The Left Bank Gang

REVIEWS FOR THIS BOOK

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NUMBER OF PAGES

49

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PUBLISHED BY

ORIGINALLY PUBLISHED

August 2006

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• 2007 Eisner Award Winner: Best U.S. Edition of International Material

“Cross Ingmar Bergman with Walt Kelly and Raymond Carver and you may have some idea of what Norwegian cartoonist Jason’s work is like... one of the medium’s finest storytellers.” – Publishers Weekly

F. Scott Fitzgerald, Ernest Hemingway, Ezra Pound, and James Joyce walk into a Parisian bar... no, it’s not the beginning of a joke, but the premise of Jason’s unique new graphic novel. Set in 1920s Paris,
The Left Bank Gang is a deliciously inventive re-imagining of these four literary figures as not only typical Jason anthropomorphics, but... graphic novelists!

Yes, in Jason’s warped world, cartooning is the dominant form of fiction, and not only do these four literary giants work in the comics medium but they get together to discuss pen vs brush, chat about the latest graphic novels from Dostoevsky (“I can’t tell any of his characters apart!”) to Faulkner (“Hasn’t he heard of white space? His panels are too crowded!”), and bemoan their erratic careers. With guest appearances by Zelda Fitzgerald and Jean-Paul Sartre, and a few remarkable twists and turns along the way, and you’ve got one of the funniest and most playful graphic novels of recent years.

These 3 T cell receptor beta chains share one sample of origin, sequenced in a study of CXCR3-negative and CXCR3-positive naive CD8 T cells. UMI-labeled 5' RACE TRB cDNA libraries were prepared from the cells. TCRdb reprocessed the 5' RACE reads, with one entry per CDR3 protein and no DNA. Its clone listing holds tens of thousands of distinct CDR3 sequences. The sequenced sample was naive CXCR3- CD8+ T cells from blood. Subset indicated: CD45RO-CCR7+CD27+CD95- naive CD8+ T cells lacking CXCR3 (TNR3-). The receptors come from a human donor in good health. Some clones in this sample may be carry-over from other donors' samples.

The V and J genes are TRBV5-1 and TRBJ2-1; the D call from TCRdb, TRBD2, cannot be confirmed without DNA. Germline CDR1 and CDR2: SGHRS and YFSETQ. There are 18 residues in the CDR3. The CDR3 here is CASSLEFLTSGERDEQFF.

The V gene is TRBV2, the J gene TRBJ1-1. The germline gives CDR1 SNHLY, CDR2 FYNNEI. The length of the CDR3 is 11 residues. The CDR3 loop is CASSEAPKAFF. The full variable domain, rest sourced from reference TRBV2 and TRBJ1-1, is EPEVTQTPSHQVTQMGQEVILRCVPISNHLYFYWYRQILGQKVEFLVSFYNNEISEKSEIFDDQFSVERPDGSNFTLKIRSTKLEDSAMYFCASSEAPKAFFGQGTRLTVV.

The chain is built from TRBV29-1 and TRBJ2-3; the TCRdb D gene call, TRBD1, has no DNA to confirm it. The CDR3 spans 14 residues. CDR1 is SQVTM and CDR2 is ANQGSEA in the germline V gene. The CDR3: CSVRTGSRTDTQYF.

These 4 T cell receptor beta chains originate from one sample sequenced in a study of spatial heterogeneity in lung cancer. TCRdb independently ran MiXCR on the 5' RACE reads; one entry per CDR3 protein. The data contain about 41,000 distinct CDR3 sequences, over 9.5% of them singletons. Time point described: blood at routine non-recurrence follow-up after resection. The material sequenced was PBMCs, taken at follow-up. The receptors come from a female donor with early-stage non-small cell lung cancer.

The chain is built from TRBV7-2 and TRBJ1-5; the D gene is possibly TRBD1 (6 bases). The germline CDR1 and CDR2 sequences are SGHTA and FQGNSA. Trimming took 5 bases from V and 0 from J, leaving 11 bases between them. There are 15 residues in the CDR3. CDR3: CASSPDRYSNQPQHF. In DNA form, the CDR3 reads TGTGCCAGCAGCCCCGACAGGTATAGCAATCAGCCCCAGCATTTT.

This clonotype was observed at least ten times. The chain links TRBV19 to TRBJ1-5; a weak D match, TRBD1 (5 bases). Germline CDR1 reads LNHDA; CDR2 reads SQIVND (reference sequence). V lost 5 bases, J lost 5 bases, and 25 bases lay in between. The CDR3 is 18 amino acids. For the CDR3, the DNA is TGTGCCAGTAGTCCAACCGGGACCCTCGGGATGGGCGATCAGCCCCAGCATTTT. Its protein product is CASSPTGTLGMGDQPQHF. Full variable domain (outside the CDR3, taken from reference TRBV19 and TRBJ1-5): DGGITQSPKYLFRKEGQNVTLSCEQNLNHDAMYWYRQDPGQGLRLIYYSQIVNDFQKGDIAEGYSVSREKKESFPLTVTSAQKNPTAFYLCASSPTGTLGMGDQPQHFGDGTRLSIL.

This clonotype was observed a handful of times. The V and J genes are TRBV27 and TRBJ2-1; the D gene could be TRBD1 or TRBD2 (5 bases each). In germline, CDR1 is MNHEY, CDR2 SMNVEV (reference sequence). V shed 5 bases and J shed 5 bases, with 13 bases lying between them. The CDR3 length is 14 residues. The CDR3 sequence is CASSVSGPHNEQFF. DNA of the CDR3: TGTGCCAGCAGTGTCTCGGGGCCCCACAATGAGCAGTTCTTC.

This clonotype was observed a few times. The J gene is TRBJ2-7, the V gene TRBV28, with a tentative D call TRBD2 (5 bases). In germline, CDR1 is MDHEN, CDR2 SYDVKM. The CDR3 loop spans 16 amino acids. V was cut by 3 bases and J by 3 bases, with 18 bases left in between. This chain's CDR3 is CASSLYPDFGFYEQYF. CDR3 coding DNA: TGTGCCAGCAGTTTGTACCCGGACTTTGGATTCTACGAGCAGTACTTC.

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REVIEWS

Forbidden Planet

•Comics retailer

“Jason’s art is a beautiful European stylistic mix of clean lines and solid blocks of colour or blacks. No shading, no particular detailing, just simple backgrounds and surprisingly expressive characters, all done in his minimalist, anthropomorphic style … The Left Bank Gang is original, innovative, stylish and highly recommended.” – Richard Bruton

Publishers Weekly

•Publishing trade magazine

“Jason's clean, comfortable art and droll storytelling keep everything together through all the stylistic flights of fancy.”

TIME magazine

•News and entertainment magazine

“The use of animals as human stand-ins turns the tales into Aesop-like fables with a modern, existential twist.”